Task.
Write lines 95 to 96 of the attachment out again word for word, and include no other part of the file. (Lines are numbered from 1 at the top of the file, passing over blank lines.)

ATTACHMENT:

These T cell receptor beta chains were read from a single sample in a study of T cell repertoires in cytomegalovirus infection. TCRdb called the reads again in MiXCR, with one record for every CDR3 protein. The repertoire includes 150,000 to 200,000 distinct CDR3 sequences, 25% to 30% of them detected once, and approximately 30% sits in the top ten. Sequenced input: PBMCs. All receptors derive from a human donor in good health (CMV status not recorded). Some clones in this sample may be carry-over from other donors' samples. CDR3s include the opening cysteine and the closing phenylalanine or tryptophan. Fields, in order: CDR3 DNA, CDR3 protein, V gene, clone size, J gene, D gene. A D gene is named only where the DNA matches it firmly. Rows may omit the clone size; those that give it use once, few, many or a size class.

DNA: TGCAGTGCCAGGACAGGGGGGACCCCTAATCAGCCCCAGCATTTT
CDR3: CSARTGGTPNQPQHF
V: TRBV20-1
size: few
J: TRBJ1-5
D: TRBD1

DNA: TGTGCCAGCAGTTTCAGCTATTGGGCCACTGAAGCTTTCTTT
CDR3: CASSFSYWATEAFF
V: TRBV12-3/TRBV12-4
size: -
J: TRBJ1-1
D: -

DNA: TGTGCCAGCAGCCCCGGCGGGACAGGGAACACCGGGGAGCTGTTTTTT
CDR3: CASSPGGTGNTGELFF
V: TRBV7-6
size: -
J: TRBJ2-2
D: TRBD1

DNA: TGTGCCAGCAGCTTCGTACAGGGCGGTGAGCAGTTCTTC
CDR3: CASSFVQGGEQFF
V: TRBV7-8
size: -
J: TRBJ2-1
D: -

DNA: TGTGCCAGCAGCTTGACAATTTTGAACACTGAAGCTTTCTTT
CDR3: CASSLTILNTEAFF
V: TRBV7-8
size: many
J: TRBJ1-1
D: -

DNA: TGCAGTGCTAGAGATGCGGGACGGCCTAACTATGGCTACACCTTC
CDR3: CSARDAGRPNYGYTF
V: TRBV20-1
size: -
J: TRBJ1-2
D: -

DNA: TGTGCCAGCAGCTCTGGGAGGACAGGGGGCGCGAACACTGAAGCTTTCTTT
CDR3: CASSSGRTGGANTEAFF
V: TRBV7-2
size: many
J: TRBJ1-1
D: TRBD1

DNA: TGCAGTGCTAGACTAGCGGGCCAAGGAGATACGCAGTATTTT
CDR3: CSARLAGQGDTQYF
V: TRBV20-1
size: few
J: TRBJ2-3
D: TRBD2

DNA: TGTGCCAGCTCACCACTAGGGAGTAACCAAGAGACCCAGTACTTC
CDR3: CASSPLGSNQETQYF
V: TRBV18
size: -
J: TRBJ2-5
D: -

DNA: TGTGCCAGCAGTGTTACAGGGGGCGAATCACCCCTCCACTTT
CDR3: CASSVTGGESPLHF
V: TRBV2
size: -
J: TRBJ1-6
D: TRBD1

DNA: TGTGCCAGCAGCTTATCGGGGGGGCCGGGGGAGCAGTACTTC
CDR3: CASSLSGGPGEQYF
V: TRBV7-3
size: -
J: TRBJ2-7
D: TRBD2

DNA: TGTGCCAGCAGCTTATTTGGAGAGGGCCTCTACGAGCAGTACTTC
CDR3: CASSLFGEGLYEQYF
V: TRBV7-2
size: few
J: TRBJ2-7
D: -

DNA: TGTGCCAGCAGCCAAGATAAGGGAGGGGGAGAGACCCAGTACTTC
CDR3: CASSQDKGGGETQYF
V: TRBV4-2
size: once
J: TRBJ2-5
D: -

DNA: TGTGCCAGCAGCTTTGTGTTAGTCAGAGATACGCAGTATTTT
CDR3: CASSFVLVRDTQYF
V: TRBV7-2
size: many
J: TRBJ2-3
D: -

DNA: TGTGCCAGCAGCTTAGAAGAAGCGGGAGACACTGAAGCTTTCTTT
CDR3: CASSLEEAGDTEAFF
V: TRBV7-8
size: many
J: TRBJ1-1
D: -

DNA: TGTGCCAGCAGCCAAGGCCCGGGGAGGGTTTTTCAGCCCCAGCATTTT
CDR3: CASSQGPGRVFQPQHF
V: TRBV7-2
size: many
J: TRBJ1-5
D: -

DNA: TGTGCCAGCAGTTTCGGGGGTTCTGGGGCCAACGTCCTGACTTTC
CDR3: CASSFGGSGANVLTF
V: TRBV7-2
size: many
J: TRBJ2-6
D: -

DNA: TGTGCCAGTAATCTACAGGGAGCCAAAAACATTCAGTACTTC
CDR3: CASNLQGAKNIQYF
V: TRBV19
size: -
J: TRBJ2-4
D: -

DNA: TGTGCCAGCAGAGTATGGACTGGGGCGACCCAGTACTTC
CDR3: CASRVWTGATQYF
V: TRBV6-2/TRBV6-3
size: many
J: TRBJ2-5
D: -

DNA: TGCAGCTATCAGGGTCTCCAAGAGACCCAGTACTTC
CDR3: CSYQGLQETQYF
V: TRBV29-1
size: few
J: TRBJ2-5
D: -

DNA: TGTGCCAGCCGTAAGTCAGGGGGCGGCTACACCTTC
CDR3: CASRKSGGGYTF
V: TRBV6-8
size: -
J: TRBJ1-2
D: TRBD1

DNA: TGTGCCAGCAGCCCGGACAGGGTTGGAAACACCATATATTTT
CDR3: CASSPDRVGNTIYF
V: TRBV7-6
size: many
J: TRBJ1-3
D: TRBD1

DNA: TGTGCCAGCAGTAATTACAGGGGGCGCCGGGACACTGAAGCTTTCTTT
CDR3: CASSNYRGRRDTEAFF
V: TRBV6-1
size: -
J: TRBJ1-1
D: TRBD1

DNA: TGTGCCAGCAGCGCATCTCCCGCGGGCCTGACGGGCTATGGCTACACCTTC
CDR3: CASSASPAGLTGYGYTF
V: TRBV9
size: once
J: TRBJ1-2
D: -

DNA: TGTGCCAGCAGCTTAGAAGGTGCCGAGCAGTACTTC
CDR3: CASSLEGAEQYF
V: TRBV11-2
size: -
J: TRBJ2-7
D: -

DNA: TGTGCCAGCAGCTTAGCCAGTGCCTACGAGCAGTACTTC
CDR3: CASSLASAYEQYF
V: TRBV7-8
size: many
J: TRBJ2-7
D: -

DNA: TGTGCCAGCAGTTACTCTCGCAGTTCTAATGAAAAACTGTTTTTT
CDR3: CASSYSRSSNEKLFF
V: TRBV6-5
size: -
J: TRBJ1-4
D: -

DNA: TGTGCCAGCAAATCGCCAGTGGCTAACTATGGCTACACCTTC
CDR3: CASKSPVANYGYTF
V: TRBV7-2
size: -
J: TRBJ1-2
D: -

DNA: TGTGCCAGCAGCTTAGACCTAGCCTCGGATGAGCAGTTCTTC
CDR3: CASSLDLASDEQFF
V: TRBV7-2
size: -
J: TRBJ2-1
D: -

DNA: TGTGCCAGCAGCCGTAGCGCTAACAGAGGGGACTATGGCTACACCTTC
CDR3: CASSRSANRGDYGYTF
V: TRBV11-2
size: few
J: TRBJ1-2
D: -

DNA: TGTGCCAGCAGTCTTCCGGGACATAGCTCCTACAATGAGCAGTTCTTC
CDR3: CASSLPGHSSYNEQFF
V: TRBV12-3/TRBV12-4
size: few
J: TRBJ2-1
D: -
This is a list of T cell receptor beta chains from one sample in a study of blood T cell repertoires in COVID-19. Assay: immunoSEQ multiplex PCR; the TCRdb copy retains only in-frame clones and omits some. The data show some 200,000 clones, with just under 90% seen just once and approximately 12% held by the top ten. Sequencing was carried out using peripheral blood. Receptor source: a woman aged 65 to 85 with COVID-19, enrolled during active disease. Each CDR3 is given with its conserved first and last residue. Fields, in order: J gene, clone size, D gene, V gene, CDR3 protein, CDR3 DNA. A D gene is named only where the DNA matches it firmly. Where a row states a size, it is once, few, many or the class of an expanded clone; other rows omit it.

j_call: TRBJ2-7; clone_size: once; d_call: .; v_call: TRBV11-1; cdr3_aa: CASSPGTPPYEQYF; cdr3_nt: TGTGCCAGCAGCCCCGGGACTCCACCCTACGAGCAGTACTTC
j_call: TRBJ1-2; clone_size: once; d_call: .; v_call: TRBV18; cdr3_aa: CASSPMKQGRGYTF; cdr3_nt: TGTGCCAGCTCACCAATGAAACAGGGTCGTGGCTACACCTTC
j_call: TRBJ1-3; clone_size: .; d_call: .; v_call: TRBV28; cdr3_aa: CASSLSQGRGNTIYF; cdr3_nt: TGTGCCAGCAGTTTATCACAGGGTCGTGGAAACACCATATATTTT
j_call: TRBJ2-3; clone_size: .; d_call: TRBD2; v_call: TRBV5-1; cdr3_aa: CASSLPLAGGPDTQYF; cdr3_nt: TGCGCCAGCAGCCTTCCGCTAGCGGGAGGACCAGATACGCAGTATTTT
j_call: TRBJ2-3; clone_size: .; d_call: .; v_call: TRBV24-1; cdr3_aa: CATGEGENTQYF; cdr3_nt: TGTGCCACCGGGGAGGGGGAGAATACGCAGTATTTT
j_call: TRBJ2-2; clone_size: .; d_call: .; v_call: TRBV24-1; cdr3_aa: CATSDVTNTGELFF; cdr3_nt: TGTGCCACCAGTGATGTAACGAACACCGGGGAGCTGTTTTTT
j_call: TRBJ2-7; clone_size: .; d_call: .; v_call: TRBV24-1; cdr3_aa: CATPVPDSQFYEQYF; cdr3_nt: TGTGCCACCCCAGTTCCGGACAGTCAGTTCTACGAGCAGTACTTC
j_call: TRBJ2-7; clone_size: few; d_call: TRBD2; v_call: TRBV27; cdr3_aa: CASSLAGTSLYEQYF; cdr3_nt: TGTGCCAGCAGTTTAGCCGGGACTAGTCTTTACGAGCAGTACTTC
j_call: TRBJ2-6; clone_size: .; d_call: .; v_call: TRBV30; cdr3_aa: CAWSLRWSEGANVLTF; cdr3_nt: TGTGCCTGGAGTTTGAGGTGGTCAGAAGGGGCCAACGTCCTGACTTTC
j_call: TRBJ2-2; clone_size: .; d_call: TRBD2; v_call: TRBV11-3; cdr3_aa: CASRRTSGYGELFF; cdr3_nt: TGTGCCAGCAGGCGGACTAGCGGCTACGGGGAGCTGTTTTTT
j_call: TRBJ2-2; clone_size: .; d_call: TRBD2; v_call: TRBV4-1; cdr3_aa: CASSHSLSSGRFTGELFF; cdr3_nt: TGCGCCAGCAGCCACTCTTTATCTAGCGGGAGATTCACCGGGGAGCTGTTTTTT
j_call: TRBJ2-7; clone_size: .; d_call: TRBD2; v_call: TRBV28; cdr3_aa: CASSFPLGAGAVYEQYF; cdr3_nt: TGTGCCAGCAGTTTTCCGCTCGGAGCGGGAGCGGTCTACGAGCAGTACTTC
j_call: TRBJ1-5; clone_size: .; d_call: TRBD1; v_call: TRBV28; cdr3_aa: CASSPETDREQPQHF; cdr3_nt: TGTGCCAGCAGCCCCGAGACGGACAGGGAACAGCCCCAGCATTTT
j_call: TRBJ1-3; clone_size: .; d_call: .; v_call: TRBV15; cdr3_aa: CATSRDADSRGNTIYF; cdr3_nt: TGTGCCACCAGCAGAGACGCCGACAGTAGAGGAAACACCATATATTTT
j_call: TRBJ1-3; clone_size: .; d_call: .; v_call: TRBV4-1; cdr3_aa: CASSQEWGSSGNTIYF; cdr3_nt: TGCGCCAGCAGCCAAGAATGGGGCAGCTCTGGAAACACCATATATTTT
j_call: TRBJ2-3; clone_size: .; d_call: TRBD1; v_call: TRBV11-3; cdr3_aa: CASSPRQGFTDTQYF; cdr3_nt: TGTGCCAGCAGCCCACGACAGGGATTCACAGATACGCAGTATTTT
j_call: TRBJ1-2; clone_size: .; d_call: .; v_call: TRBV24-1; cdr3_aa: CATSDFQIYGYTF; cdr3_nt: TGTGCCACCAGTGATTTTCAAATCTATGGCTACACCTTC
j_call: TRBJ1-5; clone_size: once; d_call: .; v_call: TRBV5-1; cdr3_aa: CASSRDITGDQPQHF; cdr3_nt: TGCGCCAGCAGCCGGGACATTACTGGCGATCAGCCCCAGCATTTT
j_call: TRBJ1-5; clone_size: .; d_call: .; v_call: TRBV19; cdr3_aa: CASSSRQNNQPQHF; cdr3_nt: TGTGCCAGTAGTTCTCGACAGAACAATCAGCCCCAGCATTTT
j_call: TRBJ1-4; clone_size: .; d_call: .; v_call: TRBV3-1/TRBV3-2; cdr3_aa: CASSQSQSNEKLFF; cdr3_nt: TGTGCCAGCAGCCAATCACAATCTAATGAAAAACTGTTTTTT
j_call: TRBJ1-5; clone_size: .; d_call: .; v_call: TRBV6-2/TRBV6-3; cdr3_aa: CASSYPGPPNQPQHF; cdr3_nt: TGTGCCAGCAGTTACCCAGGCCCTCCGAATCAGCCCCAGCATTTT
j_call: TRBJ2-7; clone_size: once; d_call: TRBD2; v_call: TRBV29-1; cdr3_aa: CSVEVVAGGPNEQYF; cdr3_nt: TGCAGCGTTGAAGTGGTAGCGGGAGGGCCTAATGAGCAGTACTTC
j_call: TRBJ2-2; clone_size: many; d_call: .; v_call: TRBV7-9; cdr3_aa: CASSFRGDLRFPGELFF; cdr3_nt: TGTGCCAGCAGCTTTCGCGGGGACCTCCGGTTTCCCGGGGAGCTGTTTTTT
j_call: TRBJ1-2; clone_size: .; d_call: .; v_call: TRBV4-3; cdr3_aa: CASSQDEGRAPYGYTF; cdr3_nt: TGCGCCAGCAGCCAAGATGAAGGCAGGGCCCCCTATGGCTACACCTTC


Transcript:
size: many
J: TRBJ1-5